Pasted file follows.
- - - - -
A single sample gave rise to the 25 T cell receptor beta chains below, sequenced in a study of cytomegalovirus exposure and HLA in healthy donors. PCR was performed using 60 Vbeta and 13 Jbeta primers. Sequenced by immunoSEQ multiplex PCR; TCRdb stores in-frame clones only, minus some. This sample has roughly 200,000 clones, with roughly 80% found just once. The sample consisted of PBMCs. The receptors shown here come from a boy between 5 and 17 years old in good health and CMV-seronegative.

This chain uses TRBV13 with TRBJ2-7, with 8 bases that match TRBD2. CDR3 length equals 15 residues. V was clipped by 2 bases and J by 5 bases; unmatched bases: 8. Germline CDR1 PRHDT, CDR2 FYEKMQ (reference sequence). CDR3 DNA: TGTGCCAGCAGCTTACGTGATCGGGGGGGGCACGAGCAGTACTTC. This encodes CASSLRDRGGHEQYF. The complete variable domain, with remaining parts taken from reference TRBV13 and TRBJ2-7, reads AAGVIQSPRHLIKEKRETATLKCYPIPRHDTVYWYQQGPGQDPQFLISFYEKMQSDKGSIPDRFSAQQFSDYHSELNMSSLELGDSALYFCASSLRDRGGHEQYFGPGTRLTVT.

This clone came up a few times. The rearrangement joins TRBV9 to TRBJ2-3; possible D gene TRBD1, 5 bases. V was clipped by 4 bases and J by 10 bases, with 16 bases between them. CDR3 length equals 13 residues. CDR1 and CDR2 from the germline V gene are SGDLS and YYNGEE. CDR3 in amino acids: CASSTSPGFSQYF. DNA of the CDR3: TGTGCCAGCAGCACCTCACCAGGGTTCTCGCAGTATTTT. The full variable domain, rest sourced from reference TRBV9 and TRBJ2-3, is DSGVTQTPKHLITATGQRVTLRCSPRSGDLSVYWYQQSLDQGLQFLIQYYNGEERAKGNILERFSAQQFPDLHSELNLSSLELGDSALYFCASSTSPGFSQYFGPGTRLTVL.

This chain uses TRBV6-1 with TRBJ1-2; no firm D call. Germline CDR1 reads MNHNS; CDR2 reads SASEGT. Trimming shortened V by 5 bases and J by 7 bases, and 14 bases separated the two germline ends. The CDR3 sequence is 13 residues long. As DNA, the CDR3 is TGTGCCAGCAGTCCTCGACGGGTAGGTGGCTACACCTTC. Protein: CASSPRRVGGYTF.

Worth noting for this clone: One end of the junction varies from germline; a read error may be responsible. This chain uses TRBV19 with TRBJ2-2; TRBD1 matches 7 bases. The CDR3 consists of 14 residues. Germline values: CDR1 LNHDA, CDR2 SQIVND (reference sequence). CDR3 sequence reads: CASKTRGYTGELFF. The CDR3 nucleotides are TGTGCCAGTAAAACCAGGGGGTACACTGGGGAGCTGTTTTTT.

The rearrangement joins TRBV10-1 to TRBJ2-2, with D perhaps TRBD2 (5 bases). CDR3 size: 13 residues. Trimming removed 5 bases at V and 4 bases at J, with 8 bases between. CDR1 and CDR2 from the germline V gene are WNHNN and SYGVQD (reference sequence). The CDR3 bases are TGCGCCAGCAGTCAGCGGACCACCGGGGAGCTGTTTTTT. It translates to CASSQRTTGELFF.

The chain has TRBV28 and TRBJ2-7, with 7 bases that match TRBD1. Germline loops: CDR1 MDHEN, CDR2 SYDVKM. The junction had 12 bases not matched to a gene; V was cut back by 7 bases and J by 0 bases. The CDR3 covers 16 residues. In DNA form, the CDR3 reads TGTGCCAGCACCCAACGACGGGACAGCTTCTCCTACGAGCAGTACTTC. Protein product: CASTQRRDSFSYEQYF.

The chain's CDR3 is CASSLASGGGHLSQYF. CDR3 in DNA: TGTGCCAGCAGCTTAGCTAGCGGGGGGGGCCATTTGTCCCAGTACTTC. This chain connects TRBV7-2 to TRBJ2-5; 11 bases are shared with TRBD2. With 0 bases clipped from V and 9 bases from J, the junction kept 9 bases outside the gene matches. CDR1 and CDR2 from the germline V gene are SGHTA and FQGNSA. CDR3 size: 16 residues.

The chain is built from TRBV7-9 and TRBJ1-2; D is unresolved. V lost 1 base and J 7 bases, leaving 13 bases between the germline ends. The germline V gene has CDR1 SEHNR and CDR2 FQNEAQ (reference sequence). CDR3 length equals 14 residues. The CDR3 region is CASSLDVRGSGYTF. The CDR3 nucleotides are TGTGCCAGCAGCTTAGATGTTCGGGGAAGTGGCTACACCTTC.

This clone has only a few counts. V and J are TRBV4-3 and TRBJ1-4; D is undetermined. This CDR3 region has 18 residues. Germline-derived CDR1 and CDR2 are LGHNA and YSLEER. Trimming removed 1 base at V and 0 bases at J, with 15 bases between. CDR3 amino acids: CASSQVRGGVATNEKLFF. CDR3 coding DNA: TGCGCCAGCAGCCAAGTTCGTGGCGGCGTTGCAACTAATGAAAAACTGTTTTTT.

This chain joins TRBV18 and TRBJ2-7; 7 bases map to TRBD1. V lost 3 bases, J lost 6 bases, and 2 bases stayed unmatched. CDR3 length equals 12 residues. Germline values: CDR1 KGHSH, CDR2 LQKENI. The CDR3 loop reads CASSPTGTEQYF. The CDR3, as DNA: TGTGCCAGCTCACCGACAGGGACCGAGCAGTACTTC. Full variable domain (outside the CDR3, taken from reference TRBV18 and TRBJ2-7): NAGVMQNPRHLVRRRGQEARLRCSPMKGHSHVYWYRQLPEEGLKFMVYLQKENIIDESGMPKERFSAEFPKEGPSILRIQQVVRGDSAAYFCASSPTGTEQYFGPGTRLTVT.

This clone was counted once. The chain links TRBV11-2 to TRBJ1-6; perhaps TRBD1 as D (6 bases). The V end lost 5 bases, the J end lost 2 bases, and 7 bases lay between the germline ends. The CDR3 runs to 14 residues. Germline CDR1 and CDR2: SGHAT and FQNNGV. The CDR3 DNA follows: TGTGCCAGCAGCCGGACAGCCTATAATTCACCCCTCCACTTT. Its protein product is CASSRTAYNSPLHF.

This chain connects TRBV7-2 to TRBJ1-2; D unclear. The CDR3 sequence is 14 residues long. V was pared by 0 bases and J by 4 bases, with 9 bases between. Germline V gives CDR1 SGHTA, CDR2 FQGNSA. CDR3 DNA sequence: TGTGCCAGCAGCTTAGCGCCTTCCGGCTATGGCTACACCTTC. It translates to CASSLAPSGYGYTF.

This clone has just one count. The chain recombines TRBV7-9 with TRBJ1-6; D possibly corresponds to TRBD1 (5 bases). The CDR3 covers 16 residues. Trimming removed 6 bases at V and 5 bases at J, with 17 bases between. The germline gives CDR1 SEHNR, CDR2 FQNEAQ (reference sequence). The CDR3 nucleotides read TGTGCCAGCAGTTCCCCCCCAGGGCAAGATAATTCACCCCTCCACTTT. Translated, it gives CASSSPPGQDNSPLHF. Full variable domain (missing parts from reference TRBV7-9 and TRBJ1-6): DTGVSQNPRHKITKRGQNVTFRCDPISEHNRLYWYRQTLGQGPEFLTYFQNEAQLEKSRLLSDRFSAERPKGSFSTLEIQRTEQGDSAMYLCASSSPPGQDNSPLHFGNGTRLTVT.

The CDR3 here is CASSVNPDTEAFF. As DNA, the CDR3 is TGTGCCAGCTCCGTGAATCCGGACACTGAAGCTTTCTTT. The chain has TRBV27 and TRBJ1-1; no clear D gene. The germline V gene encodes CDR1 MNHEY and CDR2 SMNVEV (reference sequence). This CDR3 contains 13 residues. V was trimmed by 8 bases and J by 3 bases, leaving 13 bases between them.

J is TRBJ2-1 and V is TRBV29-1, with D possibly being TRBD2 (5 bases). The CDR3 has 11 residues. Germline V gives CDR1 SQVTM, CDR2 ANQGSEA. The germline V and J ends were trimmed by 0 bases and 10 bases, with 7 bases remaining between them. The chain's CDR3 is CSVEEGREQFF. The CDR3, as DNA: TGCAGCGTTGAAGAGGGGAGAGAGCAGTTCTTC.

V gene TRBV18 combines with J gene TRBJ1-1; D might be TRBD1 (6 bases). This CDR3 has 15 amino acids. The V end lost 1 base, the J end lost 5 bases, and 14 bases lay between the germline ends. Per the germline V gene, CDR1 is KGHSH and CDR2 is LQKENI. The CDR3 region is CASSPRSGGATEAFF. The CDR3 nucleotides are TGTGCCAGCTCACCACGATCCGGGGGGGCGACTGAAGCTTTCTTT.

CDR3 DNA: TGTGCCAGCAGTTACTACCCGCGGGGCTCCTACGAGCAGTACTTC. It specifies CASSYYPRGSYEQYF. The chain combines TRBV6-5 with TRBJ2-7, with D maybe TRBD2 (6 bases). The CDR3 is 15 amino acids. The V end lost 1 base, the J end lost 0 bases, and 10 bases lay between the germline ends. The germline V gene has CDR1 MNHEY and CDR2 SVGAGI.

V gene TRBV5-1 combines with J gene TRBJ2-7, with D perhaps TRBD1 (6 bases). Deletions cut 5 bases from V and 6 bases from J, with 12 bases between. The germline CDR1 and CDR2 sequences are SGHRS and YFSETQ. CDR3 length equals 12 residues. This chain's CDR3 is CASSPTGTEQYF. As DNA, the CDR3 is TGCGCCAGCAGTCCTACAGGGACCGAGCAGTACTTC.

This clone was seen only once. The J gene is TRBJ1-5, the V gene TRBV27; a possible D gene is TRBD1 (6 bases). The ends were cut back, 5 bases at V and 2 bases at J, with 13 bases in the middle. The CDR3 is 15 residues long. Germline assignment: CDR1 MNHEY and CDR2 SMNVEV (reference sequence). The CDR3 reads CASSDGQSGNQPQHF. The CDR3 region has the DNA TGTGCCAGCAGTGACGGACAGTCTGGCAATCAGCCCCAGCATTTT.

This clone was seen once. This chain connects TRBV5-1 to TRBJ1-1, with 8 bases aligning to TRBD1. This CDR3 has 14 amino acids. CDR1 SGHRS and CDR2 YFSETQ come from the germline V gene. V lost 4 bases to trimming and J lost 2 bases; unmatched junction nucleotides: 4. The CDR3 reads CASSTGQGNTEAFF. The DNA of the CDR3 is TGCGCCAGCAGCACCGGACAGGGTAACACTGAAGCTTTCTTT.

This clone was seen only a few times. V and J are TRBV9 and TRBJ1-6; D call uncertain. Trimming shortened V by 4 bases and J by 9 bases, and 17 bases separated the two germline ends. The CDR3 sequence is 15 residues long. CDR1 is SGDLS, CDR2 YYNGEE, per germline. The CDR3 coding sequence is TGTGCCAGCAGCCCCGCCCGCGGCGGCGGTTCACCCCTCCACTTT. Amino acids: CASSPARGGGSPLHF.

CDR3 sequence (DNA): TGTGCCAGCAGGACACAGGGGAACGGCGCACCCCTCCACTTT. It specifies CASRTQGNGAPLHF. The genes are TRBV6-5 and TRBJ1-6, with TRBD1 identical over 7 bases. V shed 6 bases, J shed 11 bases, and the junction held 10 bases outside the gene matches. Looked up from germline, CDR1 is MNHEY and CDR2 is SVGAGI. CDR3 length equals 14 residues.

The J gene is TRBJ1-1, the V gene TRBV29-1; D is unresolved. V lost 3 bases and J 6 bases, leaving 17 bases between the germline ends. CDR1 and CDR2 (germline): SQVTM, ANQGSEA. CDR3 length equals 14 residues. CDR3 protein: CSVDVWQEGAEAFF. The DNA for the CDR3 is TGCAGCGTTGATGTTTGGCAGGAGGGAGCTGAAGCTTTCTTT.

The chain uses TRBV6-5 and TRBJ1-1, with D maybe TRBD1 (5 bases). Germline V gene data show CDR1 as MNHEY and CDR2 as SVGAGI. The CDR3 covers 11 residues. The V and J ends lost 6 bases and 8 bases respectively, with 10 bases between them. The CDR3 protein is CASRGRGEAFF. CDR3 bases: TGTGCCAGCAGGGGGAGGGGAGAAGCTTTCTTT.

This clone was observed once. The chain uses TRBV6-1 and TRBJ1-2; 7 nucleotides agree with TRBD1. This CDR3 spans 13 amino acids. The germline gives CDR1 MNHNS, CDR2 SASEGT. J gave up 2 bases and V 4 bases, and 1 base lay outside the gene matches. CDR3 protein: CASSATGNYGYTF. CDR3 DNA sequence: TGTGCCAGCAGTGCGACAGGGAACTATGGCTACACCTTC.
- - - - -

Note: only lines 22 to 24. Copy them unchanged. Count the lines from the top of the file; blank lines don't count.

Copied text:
This clone was seen only a few times. V and J are TRBV9 and TRBJ1-6; D call uncertain. Trimming shortened V by 4 bases and J by 9 bases, and 17 bases separated the two germline ends. The CDR3 sequence is 15 residues long. CDR1 is SGDLS, CDR2 YYNGEE, per germline. The CDR3 coding sequence is TGTGCCAGCAGCCCCGCCCGCGGCGGCGGTTCACCCCTCCACTTT. Amino acids: CASSPARGGGSPLHF.

CDR3 sequence (DNA): TGTGCCAGCAGGACACAGGGGAACGGCGCACCCCTCCACTTT. It specifies CASRTQGNGAPLHF. The genes are TRBV6-5 and TRBJ1-6, with TRBD1 identical over 7 bases. V shed 6 bases, J shed 11 bases, and the junction held 10 bases outside the gene matches. Looked up from germline, CDR1 is MNHEY and CDR2 is SVGAGI. CDR3 length equals 14 residues.

The J gene is TRBJ1-1, the V gene TRBV29-1; D is unresolved. V lost 3 bases and J 6 bases, leaving 17 bases between the germline ends. CDR1 and CDR2 (germline): SQVTM, ANQGSEA. CDR3 length equals 14 residues. CDR3 protein: CSVDVWQEGAEAFF. The DNA for the CDR3 is TGCAGCGTTGATGTTTGGCAGGAGGGAGCTGAAGCTTTCTTT.